Then with those very precise patterns, the fingers and palm are hand-sewn within tenths of millimeters of margin!

Olga Bustos is shown sewing the fingers of a glove. She has been sewing gloves since the Apollo days and even participated in the construction of Apollo era space suits.  

The space suit has to be pressure-tight. In other words, while working in the vacuum of space, we don’t want any leaks! The inner lining of the suit is cut according to a very specific pattern and then the pieces are heat sealed together to form the barrier that protects us from the vacuum. You can see the yellow inner bladder being heat sealed by Whitney Lowery. You might be surprised that her degree is in fashion design!

There are other layers of protective material over the inner bladder, which is why you see the white fabric on the outer surface.

Fun facts you may not have known about spacesuits: The space suit weights 250 lbs with the backpack. 

The suit components come in sizes like medium, large and extra-large. (Females have to work that much harder in a spacesuit because of all the extra room).

The suits are all hand sewn on old sewing machines.

The gloves take 14 months to design and build.

Engineering is a good start, but they don’t teach space suit design in college. Get exposed to as many things as possible if you want to work on spacesuits someday.

Do you want more stories? Find our NASA Villagers here!


     No cockpit demands as much intense focus as an SR-71 Blackbird’s, and in frustrating irony, no cockpit offers a better view. There was no time to look out the window. The plane knew when your eyes started to wander to the spectacle of earth from 85,000 feet; that’s when something would go wrong. There was much to monitor. The many “steam gauge” instruments reflect a bygone era, giving the pilot information ranging from heading to compressor inlet temperature, each dial representing a critically important system.

      Even though this cockpit was operated through 2,854 flight hours, it looks brand new. That’s because it was only ever flown using the gloved hands of a crew member wearing the essential high altitude pressure suit. Every control is large enough to be adjusted with those bulky pressure suit gloves.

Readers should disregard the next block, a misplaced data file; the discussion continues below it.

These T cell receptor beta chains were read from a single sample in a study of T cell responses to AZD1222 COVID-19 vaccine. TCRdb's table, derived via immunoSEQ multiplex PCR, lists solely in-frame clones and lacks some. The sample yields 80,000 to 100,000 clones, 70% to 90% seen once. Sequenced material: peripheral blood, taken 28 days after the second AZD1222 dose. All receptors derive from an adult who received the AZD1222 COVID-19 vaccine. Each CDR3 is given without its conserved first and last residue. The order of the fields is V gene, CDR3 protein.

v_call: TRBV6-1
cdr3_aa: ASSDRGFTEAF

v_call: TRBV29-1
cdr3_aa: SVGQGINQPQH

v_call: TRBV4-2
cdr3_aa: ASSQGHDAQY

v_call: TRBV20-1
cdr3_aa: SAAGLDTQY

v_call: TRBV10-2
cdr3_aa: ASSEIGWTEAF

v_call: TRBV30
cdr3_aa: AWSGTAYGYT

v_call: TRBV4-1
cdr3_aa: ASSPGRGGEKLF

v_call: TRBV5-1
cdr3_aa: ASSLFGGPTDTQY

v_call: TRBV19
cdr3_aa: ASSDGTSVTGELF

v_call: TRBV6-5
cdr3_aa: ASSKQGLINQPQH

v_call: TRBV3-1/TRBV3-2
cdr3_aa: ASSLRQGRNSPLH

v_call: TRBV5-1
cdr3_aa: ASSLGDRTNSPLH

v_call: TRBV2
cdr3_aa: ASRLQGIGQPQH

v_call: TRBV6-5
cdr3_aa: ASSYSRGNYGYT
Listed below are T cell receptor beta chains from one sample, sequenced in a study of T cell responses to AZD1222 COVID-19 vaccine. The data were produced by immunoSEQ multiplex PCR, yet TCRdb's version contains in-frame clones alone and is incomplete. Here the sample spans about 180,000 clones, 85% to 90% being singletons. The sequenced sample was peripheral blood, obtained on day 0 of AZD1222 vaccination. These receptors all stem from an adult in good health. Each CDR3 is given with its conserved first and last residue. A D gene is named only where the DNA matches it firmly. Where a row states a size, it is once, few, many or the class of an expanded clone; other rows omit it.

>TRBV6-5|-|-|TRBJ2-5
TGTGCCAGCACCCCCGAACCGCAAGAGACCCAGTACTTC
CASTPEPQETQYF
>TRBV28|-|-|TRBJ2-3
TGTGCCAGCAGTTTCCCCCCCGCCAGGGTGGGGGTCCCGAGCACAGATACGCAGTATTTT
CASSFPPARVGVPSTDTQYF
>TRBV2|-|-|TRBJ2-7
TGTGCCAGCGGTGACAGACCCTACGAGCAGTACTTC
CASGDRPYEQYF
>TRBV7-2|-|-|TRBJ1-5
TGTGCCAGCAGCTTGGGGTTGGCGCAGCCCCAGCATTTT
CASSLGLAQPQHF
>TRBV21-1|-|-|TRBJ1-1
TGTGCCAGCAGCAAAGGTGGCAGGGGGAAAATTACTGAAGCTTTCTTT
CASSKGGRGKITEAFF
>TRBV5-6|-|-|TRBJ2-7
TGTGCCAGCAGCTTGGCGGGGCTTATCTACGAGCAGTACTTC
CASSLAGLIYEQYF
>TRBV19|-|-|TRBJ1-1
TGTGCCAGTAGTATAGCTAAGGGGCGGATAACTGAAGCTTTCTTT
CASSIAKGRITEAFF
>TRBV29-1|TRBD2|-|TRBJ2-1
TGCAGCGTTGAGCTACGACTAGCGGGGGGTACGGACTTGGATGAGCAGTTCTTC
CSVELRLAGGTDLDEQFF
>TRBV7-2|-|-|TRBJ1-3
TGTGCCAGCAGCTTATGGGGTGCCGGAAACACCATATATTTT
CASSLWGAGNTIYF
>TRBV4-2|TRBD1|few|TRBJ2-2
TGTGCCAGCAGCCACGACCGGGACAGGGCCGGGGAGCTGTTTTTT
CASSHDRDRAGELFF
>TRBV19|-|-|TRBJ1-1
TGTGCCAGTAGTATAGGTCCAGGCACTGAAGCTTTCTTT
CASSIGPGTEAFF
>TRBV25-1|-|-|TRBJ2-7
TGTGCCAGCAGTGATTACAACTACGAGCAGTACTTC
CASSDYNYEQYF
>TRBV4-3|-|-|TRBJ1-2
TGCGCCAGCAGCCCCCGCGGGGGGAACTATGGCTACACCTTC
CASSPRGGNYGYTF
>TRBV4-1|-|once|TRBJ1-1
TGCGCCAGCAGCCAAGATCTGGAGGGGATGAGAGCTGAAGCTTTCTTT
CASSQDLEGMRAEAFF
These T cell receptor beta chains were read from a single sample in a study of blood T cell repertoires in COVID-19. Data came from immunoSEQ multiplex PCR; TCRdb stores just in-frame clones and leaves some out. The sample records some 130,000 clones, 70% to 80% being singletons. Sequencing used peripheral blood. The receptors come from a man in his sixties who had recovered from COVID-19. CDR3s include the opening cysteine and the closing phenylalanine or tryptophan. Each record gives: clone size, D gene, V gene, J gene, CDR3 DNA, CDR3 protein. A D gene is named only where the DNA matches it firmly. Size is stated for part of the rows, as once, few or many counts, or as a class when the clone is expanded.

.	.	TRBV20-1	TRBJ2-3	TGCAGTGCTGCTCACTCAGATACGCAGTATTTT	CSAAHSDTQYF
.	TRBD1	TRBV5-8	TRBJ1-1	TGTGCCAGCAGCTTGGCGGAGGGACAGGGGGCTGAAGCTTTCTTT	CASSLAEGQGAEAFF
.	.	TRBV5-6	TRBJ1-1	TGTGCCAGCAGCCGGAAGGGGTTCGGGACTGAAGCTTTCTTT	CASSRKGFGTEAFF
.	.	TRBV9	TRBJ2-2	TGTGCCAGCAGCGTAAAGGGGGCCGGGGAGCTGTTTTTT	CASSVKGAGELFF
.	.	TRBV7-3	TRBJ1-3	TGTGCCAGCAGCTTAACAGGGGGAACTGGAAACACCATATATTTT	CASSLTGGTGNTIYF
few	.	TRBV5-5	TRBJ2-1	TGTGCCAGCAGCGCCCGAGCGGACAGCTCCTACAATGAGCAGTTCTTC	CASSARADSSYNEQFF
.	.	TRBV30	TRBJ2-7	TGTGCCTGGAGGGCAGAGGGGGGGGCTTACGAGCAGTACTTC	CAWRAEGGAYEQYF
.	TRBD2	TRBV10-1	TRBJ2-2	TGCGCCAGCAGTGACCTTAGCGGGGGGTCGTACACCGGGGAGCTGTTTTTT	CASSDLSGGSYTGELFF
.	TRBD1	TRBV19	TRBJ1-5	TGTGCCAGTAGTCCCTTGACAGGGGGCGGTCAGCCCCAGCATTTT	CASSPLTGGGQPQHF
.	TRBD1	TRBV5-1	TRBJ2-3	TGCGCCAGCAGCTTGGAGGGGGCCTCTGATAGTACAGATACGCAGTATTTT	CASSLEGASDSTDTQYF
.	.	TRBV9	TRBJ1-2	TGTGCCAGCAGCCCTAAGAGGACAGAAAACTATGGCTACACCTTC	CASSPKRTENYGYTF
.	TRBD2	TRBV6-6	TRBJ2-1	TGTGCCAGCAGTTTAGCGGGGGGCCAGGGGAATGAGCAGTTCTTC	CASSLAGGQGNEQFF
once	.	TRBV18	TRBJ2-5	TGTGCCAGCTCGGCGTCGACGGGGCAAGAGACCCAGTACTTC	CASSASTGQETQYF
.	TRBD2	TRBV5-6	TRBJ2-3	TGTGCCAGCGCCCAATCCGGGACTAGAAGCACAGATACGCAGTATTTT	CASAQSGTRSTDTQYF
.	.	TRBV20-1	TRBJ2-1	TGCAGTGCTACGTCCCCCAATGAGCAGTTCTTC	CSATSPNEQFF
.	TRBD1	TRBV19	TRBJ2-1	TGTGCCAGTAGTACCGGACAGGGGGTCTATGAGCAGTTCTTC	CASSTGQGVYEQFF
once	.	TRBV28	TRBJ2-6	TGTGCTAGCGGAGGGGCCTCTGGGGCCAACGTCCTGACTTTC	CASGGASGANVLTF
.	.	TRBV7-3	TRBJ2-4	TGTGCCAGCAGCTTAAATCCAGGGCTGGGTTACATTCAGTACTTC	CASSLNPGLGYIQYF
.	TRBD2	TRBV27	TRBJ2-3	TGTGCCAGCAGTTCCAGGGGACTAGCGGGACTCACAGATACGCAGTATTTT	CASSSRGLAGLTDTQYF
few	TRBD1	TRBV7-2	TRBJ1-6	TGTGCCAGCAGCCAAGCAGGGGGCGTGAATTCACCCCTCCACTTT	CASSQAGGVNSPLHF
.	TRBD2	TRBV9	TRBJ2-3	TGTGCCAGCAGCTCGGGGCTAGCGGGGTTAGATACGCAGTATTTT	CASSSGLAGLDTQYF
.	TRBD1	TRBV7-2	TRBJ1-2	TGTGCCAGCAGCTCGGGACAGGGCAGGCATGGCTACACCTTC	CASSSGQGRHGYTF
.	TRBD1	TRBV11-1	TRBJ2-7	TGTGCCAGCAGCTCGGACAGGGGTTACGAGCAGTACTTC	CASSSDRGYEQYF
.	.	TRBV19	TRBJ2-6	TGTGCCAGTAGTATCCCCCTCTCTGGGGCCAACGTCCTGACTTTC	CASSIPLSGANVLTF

You sit atop your throne, the SR-1 ejection seat, which carries a rare 100% success rate. To operate the circuit breakers, you must reach beside and behind your seat, outside your field of view through the pressure suit helmet. To make sure you actuate the correct breaker, you count down the rows and columns by feel.

     March Field Air Museum in Riverside, California, is kind enough to display SR-71A 17975 with her cockpit open. This gives us a rare peek inside the world of the Blackbird, allowing us to look inside something that was formerly top secret and reserved only for a privileged few crew members. These photos were captured using a camera extended into the cockpit via monopod. At no point did I or my equipment come in contact with the artifact.

anonymous asked:

Sad agony klance idea. While on a planet with air that isn't breathable to humans, Lance's helmet breaks from a battle with just him and Keith around. Before he blacks out from the lack of oxygen, Lance feels his helmet get pulled off, then put back on. When he's able to think and see clearly he realizes with terror that Keith gave him his helmet and is currently loosing consciousness. How this ends is up to you. Do they both live or die?

Lance’s head is throbbing horrifically when he blinks his eyes open. He sees strange black spires crisscrossing above him like the threads of a giant spiderweb and feels himself going crosseyed as his vision tries and largely fails to focus. Where…?

Keep reading

Justice League Games

Much to everyone’s surprise, the undisputed master of Watchtower hide-and-seek is not Bruce or J'onn, but Ollie.

Clark had suggested they play in the name of detective and stealth training, but everyone (except Billy) knew that the big ol’ cinnamon roll just wanted to play with his friends. Bruce is, of course, really good at the game, and so is J'onn (once they explained the rules to him). Guy is the worst, followed by Diana–they’re a little too hard-headed for it, and it doesn’t help that Guy keeps giving away his hiding place by glowing (He hasn’t realized that Hal and John take their rings off). But the best? The best is Ollie.